Many patients are not well informed about weight loss outcomes after bariatric surgery, and they may have unrealistic weight loss expecations and misunderstand the significance of postsurgical weight regain after bariatric surgery. Any Multidisciplinary Bariatric Surgery team must educate their patients regarding weight loss outcomes and establish perfectly clear goals and realistic expectations. It is not possible to accurately predict how much weight a patient will lose after Weight Loss Surgery; the ultimate goal is to achieve a healthier weight while ensuring adequate nutrition.
The Bariatric Analysis and Reporting Outcome System (BAROS) (1) is the standard used for the assessment of Bariatric Surgery Results. The system defines five outcome groups (failure, fair, good, very good, and excellent), based on a scoring table that adds or subtracts points while evaluating three main areas: percentage of excess weight loss, changes in medical conditions, and Quality of Life. To assess changes in QOL after treatment, this method incorporates a specifically designed patient questionnaire that addresses self-esteem and four daily activities. Complications and reoperative surgery deduct points, thus avoiding the controversy of considering reoperations as failures.
A range from less than 20% to 40% of Excess Body Weight is what constitutes Inadequate Weight Loss after Bariatric Surgery .
After a patients weight stabilizes (typically 24 months after bariatric surgery), he or she may experience weight regain. Medical Literature states that at 10 year postsurgery, some patients regain, on average 20% to 25% of weight lost following surgery (2)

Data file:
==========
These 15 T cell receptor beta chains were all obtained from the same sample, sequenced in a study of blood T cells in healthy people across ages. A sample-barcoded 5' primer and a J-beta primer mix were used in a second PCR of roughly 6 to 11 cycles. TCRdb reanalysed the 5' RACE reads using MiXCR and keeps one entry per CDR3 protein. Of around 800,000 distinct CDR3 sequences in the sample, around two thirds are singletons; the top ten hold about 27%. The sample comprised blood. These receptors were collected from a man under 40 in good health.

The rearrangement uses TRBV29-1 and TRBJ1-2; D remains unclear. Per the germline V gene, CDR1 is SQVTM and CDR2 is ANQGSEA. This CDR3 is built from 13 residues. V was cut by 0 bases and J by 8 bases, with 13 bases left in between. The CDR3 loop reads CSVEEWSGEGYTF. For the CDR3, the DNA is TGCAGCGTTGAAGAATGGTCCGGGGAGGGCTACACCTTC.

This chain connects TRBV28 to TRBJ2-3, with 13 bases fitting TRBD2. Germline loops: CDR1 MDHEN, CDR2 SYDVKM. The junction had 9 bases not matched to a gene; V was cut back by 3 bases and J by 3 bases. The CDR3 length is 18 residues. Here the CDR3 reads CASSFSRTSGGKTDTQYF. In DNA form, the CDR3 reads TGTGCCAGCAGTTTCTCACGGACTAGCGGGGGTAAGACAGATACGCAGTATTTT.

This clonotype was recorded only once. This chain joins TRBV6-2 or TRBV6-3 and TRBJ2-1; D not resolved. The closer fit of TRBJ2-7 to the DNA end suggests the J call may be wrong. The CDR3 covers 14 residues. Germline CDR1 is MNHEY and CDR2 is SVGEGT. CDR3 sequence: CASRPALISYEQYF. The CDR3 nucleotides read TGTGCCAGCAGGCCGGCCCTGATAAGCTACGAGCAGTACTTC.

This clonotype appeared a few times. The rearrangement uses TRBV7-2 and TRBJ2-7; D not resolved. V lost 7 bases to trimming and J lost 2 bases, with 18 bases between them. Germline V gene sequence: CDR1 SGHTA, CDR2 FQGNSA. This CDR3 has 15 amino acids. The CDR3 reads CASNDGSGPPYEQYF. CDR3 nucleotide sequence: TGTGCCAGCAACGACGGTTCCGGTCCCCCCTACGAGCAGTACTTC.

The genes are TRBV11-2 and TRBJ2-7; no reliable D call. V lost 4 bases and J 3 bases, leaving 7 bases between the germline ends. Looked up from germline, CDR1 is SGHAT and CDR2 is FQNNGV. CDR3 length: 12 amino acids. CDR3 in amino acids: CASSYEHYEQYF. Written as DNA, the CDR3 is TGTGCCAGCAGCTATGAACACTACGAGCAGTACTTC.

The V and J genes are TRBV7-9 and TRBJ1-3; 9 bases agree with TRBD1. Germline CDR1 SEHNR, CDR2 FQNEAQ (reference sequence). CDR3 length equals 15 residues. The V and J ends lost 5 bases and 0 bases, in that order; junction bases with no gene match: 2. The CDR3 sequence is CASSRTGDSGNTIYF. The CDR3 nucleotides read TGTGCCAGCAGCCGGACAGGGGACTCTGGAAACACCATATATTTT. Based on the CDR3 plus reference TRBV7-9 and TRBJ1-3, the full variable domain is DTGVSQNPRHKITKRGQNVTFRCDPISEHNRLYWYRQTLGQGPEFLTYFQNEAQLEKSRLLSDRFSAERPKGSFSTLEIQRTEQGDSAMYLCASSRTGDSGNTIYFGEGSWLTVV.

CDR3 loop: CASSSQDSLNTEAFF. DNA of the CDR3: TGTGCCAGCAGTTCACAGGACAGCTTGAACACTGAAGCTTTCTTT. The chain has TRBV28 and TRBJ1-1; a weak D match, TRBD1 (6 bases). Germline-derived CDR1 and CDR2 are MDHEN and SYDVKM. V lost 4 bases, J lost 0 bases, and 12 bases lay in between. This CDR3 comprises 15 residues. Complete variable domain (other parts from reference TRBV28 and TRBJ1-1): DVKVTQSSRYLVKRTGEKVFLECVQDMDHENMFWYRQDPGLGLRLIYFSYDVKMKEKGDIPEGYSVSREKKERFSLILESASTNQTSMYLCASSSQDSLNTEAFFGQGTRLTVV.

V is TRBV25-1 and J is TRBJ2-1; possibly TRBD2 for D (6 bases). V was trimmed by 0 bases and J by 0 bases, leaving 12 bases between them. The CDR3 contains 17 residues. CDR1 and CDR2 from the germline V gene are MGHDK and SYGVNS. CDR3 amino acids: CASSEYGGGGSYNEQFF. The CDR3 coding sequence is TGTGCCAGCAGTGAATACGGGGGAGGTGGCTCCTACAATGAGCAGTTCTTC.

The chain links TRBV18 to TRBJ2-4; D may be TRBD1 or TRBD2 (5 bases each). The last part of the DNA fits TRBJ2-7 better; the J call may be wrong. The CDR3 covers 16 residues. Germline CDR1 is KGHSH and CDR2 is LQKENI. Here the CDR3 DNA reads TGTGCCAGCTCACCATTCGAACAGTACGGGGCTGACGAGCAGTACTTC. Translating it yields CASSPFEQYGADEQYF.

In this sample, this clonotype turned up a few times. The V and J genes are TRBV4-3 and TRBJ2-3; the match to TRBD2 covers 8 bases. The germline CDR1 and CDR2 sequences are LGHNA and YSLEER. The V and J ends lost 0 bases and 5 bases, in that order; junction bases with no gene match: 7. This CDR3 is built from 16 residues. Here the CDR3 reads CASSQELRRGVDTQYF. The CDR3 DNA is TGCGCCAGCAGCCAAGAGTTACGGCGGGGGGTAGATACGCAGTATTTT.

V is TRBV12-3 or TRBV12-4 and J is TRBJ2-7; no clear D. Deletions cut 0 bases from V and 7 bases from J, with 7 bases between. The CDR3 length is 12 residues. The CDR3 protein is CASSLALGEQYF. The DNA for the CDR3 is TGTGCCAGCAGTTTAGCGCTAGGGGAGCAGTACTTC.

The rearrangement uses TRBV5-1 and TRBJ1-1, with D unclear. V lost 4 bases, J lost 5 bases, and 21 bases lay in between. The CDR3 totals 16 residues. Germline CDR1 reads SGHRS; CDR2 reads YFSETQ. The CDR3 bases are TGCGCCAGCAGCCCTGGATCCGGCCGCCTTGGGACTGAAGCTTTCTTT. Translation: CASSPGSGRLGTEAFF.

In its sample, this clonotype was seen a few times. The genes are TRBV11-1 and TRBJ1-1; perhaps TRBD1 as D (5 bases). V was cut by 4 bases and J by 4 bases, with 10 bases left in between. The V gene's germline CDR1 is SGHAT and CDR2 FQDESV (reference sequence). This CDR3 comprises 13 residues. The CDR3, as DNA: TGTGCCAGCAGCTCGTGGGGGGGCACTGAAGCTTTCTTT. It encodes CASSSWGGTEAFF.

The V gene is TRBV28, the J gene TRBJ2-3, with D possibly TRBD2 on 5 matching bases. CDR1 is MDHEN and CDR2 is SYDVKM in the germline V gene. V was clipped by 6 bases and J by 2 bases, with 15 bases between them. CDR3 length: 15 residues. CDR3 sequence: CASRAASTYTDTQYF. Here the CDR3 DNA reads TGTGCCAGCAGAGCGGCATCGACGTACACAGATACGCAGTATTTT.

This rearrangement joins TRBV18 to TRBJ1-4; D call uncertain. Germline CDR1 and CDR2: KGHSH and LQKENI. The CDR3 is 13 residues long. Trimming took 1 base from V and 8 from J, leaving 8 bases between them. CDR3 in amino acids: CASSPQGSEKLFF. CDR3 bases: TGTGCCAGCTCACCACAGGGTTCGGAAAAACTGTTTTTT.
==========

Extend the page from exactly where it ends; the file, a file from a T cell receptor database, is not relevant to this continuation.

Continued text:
Some Weight regain from the lowest weight reached postoperatively is common and may be tolerable. Compared to their presurgery weight, patients who regain weight can maintain a substantial overall weight loss that is greater than weight loss typically achieved by diet and exercise alone.
Weight Regain after bariatric surgery is an issue that has not yet been well studied. However, recent research and medical presentations at congress we have attended have targeted some factors that may raise the risk for unwanted bariatric surgery outcomes. The most frequently mentioned are postoperative psychological issues, unrealistic patient expectations, and unhealthy behaviors. And also has been noticed that those patients with long-term follow and support tend to have much better results.
In conclusion, to enhance the transition into a healthier life after Weight Loss Surgery and to prevent weight regain and/or nutritional complications, all patients should receive care from a multidisciplinary team.
Patients should enroll in a comprehensive program, like the ones we offer at My New Body – Obesity Center for nutrition and life style management and also focus on nonweight outcomes such as improvements or remission of comorbid conditions and improved quality of life.
Revision Bariatric Surgery may be considered for Patients with inadequate weight loss or significant weight regain can be considered for revision of the original bariatric procedure or conversion of a previous procedure. If you wish to have your case evaluated contacts us, and we can help you determine if Revision Bariatric Surgery can be a good option for you. Send me an email to firstname.lastname@example.org or call 1 (833) 463-9263 to start your process now!
1. Oria HE Moorehead MK. Bariatric Analysis and Reporting Outcome System (BAROS) OBES SURG, 1999.
2. Sjostrom L Peltonen M, Jacobson P. Bariatric Surgery and long-term cardiovascular events JAMA, 1012.